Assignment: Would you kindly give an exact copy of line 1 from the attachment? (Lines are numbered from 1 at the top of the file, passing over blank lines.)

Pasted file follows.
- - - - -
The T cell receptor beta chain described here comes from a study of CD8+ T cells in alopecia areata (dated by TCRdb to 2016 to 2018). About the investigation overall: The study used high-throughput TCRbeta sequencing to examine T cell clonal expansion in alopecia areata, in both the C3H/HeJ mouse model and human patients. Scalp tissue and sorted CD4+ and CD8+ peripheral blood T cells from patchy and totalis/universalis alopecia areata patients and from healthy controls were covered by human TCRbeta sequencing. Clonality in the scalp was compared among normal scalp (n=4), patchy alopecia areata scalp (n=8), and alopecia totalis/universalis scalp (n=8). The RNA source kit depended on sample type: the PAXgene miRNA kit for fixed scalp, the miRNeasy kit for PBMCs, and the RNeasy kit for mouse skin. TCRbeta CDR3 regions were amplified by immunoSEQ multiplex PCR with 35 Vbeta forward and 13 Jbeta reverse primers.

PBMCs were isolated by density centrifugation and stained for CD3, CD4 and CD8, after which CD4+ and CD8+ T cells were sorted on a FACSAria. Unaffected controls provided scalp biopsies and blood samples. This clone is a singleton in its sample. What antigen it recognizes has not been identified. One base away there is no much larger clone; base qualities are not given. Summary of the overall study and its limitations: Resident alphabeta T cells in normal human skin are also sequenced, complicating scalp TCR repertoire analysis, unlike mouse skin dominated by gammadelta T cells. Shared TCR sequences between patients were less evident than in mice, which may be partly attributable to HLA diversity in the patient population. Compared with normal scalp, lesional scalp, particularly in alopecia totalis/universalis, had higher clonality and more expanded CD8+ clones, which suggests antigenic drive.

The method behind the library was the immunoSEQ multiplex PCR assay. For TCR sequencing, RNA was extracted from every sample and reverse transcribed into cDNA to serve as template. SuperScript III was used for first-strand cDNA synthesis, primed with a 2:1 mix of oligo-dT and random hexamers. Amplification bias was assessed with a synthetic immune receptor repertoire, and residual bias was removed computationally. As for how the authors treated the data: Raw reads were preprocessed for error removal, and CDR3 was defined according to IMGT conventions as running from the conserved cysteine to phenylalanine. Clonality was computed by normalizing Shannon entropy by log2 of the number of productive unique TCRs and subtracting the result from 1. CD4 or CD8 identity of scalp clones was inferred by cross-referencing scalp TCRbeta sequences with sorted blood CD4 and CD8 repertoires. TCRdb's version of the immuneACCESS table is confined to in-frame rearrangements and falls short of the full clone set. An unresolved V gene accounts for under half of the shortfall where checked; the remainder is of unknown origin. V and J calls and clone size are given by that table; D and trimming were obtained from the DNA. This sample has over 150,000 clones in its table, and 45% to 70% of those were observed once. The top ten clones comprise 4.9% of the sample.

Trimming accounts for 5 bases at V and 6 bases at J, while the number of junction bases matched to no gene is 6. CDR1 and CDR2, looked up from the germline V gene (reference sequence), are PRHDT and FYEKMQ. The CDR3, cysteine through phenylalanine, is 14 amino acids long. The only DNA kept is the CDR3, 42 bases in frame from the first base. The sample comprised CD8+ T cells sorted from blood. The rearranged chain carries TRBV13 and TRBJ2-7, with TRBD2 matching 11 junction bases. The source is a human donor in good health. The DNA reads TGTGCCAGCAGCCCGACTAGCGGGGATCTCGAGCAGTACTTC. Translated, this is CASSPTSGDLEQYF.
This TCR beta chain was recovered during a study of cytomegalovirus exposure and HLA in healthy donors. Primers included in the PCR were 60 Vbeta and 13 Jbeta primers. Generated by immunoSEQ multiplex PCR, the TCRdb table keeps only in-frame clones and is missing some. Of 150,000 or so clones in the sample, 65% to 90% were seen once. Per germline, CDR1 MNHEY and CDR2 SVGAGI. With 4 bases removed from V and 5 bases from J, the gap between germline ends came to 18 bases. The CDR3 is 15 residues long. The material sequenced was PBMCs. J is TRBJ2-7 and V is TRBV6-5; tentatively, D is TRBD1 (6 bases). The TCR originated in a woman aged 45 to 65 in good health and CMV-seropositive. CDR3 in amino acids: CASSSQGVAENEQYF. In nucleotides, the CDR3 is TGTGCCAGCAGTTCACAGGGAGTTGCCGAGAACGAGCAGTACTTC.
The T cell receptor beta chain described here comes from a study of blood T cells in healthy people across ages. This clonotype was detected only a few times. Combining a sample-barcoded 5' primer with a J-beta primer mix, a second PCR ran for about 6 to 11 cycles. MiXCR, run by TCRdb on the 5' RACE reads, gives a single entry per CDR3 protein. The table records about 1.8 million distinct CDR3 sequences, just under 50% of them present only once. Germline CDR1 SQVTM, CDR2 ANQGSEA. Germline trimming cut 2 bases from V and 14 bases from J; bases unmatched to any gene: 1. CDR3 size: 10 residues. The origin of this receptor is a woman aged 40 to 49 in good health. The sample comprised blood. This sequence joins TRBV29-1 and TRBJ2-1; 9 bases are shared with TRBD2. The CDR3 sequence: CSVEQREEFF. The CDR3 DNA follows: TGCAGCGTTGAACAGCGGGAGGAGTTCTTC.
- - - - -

The T cell receptor beta chain described here comes from a study of CD8+ T cells in alopecia areata (dated by TCRdb to 2016 to 2018). About the investigation overall: The study used high-throughput TCRbeta sequencing to examine T cell clonal expansion in alopecia areata, in both the C3H/HeJ mouse model and human patients. Scalp tissue and sorted CD4+ and CD8+ peripheral blood T cells from patchy and totalis/universalis alopecia areata patients and from healthy controls were covered by human TCRbeta sequencing. Clonality in the scalp was compared among normal scalp (n=4), patchy alopecia areata scalp (n=8), and alopecia totalis/universalis scalp (n=8). The RNA source kit depended on sample type: the PAXgene miRNA kit for fixed scalp, the miRNeasy kit for PBMCs, and the RNeasy kit for mouse skin. TCRbeta CDR3 regions were amplified by immunoSEQ multiplex PCR with 35 Vbeta forward and 13 Jbeta reverse primers.